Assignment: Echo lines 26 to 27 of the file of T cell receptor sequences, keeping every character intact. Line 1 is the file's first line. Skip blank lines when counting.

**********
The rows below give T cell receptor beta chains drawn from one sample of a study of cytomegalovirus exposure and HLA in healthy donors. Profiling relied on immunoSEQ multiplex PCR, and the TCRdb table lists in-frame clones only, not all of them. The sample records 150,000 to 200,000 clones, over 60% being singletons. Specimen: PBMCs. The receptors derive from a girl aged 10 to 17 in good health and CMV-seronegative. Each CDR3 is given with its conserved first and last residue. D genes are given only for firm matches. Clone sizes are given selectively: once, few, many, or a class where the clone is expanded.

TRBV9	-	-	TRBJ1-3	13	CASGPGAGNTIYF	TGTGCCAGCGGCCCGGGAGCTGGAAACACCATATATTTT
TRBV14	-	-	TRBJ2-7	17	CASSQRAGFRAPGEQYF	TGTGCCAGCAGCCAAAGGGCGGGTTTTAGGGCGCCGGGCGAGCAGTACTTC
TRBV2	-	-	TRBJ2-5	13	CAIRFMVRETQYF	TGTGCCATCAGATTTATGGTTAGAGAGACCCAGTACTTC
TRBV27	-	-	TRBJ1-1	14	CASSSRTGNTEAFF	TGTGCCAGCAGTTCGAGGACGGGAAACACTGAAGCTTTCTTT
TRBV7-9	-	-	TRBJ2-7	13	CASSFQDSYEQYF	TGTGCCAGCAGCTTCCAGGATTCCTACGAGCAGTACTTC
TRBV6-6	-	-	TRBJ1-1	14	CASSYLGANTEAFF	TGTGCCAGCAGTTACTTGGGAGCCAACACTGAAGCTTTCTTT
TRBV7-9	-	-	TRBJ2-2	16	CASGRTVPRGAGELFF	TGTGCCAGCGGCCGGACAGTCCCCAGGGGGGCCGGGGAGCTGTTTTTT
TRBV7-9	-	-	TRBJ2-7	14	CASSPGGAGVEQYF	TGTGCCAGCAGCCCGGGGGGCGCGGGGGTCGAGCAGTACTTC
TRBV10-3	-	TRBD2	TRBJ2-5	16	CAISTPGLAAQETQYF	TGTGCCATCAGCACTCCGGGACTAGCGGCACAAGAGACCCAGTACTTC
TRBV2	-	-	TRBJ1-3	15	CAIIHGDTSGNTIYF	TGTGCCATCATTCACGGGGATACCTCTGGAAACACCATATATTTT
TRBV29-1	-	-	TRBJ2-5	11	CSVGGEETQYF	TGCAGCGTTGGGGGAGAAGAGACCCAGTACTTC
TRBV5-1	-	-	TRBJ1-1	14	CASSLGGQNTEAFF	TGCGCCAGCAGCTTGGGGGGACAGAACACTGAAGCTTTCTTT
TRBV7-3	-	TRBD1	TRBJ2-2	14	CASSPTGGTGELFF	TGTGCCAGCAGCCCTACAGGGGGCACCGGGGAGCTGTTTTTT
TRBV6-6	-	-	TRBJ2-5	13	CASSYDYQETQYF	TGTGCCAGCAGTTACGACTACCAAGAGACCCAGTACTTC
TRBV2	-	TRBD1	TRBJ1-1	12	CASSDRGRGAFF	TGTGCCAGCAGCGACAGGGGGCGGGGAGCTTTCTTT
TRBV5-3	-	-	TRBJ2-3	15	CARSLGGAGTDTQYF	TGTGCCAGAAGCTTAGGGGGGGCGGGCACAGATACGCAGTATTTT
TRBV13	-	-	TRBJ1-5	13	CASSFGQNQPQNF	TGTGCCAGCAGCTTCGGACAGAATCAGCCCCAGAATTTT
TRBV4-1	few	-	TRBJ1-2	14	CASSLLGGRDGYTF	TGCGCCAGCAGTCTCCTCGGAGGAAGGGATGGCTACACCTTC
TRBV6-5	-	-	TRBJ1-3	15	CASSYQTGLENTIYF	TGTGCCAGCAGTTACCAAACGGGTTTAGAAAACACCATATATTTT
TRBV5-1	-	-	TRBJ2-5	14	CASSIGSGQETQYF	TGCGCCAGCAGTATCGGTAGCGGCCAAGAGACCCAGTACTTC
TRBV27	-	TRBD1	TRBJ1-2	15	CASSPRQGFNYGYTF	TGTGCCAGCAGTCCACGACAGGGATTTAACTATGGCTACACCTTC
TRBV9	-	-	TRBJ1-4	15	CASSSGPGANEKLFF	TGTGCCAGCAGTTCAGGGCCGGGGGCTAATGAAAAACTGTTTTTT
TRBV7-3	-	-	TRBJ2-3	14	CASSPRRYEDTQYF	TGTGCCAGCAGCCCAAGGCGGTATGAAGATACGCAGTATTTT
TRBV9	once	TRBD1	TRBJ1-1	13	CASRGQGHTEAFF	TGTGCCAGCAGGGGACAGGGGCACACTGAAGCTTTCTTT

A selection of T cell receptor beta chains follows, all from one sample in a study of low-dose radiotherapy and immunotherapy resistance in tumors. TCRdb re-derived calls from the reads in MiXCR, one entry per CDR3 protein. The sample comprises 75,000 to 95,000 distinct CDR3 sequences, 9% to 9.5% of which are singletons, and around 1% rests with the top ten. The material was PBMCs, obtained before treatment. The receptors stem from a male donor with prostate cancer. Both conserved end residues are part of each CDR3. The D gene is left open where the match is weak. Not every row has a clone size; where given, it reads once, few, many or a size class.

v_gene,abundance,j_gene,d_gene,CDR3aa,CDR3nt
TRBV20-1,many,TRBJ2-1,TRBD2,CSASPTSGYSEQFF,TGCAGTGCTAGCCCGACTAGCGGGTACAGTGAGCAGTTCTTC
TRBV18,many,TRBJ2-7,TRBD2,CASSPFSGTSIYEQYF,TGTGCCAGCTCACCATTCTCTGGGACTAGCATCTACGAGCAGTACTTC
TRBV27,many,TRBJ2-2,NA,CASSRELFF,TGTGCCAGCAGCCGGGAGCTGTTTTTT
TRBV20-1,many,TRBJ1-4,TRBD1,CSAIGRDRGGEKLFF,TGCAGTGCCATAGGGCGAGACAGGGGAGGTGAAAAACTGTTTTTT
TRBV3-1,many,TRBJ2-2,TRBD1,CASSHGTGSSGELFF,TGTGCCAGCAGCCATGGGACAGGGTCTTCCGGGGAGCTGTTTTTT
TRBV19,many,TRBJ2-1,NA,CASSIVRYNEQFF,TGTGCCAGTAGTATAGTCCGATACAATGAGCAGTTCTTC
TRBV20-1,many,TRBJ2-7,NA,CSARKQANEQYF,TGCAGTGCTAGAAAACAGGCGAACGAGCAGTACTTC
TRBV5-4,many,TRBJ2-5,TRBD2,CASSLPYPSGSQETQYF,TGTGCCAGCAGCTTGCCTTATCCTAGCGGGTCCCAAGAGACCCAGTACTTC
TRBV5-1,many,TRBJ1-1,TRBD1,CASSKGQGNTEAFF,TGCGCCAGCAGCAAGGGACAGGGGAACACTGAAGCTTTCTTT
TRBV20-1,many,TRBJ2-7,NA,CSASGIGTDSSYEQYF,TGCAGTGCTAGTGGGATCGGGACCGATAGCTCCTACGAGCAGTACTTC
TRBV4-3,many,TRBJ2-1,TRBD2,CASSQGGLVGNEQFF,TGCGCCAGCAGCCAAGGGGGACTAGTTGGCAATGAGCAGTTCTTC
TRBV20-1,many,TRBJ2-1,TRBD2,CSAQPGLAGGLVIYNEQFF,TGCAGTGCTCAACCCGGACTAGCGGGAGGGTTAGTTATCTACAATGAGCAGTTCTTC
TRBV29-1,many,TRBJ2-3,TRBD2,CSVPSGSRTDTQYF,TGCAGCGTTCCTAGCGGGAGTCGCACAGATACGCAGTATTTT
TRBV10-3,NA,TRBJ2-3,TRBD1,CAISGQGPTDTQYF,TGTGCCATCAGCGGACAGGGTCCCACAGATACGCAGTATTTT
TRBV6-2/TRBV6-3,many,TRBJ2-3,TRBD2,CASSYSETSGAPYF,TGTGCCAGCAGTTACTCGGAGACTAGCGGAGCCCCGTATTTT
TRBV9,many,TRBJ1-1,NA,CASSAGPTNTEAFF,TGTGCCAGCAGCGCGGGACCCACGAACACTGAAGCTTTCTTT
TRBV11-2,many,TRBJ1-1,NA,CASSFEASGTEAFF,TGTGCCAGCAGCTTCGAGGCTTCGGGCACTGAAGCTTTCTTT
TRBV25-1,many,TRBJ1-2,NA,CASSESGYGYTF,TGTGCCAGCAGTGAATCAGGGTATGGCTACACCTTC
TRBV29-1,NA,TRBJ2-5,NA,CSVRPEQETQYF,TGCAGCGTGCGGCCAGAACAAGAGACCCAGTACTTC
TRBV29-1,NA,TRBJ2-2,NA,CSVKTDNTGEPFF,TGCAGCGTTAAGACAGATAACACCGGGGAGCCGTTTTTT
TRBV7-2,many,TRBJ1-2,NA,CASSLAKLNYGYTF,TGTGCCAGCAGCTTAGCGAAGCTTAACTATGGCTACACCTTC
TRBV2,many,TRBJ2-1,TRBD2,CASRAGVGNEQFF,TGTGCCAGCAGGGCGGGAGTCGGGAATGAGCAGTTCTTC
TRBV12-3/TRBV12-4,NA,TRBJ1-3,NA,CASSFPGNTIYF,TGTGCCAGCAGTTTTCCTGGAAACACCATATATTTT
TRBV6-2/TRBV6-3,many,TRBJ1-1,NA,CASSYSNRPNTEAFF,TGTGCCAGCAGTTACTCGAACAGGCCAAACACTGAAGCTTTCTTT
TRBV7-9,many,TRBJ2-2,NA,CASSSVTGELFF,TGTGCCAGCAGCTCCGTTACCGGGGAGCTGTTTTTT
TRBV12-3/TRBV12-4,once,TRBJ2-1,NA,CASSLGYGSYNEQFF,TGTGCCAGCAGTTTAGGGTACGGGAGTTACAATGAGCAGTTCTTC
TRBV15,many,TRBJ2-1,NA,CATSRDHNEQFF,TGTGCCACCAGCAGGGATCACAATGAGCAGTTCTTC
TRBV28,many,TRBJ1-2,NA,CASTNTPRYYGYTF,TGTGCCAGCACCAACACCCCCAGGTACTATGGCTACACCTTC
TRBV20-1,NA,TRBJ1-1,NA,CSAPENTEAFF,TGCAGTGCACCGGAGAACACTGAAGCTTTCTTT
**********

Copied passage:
A selection of T cell receptor beta chains follows, all from one sample in a study of low-dose radiotherapy and immunotherapy resistance in tumors. TCRdb re-derived calls from the reads in MiXCR, one entry per CDR3 protein. The sample comprises 75,000 to 95,000 distinct CDR3 sequences, 9% to 9.5% of which are singletons, and around 1% rests with the top ten. The material was PBMCs, obtained before treatment. The receptors stem from a male donor with prostate cancer. Both conserved end residues are part of each CDR3. The D gene is left open where the match is weak. Not every row has a clone size; where given, it reads once, few, many or a size class.

v_gene,abundance,j_gene,d_gene,CDR3aa,CDR3nt